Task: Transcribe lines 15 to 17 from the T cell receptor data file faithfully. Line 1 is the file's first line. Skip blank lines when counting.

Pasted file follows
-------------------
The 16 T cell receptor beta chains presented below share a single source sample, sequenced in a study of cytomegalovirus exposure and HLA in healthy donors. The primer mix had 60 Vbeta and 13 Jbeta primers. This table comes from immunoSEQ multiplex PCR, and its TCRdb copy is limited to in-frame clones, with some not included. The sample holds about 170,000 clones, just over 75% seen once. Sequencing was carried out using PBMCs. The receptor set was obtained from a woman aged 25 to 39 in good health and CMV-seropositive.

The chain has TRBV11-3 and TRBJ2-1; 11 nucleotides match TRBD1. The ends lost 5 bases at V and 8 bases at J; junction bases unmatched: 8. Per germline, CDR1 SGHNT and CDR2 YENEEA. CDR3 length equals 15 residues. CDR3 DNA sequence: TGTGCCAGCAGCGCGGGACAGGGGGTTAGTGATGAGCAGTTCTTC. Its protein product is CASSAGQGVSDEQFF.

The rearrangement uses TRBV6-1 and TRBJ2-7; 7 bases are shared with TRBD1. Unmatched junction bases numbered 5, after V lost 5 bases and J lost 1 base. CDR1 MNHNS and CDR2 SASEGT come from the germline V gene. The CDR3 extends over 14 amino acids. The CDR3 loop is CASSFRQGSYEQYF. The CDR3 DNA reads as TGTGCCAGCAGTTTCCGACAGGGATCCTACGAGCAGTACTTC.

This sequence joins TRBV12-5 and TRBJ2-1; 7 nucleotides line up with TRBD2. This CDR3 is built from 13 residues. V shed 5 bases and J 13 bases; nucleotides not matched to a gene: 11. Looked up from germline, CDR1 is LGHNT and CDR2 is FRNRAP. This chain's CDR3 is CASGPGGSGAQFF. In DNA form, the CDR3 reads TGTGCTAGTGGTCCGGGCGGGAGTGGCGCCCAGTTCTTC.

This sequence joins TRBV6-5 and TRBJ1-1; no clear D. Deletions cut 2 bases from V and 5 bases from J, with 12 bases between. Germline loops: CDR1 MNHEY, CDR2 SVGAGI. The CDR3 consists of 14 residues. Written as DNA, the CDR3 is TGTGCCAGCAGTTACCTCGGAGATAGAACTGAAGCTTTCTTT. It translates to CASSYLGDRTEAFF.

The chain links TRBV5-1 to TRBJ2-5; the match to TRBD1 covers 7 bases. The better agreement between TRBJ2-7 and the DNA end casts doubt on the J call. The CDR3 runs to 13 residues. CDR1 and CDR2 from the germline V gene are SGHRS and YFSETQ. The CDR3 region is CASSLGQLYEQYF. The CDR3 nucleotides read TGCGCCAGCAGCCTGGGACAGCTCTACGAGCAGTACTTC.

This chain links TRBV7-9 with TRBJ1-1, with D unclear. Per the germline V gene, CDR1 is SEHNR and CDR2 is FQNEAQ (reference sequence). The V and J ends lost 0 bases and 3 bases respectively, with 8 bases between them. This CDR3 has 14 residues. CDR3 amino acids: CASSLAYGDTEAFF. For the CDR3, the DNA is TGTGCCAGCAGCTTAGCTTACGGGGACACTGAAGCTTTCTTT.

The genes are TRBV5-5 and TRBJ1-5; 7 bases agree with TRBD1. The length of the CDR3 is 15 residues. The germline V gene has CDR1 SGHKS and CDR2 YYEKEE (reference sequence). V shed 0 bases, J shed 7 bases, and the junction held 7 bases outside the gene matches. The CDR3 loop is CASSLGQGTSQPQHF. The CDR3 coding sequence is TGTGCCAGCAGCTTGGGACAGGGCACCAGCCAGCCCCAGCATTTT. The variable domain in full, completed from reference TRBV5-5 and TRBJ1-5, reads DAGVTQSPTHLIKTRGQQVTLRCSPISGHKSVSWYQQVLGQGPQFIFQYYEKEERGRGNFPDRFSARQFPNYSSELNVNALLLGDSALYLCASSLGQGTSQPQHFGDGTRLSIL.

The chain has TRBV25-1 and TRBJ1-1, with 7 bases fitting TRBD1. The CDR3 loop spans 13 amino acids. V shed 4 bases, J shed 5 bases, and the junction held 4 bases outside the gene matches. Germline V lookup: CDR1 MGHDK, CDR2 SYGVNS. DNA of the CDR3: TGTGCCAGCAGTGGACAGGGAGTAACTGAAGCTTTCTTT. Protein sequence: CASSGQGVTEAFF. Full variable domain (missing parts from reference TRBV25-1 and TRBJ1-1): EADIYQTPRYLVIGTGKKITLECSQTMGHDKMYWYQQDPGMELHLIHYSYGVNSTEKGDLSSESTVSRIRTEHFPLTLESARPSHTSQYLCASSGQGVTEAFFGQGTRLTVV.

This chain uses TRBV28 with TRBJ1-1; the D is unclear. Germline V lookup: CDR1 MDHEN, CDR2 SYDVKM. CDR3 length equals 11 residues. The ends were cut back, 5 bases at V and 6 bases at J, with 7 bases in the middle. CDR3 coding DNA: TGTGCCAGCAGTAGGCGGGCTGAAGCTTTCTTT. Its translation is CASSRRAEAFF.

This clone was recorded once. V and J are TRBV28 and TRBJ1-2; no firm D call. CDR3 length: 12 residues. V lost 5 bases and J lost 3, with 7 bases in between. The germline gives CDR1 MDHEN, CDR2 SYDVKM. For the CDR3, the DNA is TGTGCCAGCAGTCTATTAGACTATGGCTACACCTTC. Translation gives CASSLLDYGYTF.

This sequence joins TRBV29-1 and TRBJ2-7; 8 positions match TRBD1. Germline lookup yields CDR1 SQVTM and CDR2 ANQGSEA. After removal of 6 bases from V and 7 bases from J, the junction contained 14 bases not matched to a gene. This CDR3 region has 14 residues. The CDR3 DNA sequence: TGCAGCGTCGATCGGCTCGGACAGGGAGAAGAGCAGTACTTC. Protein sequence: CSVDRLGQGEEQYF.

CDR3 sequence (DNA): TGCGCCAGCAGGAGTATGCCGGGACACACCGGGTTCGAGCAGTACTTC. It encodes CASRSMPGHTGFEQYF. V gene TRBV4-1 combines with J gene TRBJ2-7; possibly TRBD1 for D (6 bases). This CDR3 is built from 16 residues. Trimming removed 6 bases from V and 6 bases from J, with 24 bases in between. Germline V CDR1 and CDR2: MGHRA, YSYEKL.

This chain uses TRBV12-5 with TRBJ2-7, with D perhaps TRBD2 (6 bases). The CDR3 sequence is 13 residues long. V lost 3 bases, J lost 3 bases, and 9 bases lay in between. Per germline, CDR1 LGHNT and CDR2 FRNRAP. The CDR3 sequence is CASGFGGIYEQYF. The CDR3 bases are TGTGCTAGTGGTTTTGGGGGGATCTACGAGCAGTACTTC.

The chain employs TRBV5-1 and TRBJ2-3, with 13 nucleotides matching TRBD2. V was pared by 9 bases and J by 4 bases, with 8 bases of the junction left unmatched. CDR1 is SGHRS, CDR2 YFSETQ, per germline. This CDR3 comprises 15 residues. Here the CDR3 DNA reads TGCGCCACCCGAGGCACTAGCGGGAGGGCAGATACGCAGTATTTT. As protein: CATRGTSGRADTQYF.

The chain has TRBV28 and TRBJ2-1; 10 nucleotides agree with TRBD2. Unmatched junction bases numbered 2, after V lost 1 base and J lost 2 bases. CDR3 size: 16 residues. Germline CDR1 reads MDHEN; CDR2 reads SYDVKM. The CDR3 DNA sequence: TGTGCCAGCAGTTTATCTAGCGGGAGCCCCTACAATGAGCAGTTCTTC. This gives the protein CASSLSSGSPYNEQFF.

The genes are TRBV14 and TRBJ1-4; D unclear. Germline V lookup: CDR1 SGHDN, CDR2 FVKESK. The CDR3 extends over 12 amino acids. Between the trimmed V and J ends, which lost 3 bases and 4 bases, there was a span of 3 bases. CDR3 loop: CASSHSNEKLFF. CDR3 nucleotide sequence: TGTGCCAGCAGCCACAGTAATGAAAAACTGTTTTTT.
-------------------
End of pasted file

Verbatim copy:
The chain employs TRBV5-1 and TRBJ2-3, with 13 nucleotides matching TRBD2. V was pared by 9 bases and J by 4 bases, with 8 bases of the junction left unmatched. CDR1 is SGHRS, CDR2 YFSETQ, per germline. This CDR3 comprises 15 residues. Here the CDR3 DNA reads TGCGCCACCCGAGGCACTAGCGGGAGGGCAGATACGCAGTATTTT. As protein: CATRGTSGRADTQYF.

The chain has TRBV28 and TRBJ2-1; 10 nucleotides agree with TRBD2. Unmatched junction bases numbered 2, after V lost 1 base and J lost 2 bases. CDR3 size: 16 residues. Germline CDR1 reads MDHEN; CDR2 reads SYDVKM. The CDR3 DNA sequence: TGTGCCAGCAGTTTATCTAGCGGGAGCCCCTACAATGAGCAGTTCTTC. This gives the protein CASSLSSGSPYNEQFF.

The genes are TRBV14 and TRBJ1-4; D unclear. Germline V lookup: CDR1 SGHDN, CDR2 FVKESK. The CDR3 extends over 12 amino acids. Between the trimmed V and J ends, which lost 3 bases and 4 bases, there was a span of 3 bases. CDR3 loop: CASSHSNEKLFF. CDR3 nucleotide sequence: TGTGCCAGCAGCCACAGTAATGAAAAACTGTTTTTT.